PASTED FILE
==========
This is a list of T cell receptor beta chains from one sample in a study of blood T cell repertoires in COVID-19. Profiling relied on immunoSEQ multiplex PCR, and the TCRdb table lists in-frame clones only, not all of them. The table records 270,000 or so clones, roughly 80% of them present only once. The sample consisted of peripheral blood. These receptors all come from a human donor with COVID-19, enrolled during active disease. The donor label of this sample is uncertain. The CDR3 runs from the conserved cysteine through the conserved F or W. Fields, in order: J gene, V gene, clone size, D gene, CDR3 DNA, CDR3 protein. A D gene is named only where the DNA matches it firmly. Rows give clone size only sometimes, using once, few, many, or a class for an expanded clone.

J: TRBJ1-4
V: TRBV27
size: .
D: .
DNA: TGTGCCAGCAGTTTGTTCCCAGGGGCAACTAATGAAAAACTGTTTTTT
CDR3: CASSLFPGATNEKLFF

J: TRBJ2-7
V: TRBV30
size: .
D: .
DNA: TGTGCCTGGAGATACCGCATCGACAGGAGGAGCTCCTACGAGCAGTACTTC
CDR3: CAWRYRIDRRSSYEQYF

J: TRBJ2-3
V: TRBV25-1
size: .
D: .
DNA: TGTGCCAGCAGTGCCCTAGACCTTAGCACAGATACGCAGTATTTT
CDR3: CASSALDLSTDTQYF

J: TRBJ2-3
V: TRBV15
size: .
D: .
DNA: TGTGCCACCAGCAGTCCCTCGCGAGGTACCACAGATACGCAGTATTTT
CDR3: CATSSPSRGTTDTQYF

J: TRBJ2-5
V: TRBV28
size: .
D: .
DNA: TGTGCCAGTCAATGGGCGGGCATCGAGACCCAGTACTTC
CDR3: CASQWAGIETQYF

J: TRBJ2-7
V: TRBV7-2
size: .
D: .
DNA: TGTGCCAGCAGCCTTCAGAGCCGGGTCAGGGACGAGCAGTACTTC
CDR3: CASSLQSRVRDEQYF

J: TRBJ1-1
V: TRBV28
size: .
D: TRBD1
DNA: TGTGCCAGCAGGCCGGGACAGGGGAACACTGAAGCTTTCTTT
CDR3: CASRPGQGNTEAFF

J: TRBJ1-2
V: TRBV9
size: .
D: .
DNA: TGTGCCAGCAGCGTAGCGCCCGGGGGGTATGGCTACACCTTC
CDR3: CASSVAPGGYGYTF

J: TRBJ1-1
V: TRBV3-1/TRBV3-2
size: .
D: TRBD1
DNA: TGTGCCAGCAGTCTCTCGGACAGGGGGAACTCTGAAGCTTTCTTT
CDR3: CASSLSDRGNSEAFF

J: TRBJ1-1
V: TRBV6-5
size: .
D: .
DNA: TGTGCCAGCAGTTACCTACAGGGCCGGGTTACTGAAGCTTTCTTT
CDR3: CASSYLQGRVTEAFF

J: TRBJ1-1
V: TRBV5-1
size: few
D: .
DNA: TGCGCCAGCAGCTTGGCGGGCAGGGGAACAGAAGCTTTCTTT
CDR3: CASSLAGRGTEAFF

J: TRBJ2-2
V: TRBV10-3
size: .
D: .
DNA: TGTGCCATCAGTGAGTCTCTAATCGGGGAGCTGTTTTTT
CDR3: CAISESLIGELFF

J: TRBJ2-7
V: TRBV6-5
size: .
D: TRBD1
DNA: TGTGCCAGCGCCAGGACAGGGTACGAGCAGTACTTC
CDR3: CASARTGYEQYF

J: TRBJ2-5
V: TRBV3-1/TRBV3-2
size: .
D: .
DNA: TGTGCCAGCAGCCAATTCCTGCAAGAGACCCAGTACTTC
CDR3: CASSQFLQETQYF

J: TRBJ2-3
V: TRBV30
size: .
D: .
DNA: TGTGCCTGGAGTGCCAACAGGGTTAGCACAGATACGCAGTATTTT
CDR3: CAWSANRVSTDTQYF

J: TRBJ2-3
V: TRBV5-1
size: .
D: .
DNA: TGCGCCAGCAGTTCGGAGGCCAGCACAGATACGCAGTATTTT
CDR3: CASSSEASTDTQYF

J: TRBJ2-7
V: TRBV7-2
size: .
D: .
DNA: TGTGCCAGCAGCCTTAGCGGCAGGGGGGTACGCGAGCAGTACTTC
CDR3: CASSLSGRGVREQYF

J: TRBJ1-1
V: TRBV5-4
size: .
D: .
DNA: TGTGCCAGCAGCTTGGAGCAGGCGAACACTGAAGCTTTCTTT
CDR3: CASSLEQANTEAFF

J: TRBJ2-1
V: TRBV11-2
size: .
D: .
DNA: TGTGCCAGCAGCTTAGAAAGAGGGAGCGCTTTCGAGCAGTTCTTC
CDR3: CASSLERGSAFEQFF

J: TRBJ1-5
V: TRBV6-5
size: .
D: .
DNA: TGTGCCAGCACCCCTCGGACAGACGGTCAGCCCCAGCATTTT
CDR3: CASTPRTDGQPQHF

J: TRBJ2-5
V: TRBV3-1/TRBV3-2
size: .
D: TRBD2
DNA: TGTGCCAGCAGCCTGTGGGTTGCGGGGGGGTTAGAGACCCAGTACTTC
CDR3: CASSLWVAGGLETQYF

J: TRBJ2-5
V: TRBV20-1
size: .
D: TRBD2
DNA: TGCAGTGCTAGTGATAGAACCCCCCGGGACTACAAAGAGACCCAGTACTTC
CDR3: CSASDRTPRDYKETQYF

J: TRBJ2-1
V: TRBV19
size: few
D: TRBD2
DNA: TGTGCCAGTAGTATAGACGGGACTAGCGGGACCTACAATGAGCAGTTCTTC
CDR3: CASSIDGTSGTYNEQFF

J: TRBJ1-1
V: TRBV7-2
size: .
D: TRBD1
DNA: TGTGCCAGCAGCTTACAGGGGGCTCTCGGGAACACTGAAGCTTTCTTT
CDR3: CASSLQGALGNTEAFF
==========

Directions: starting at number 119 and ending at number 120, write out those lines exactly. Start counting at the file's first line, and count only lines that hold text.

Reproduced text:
D: .
DNA: TGTGCCAGCACCCCTCGGACAGACGGTCAGCCCCAGCATTTT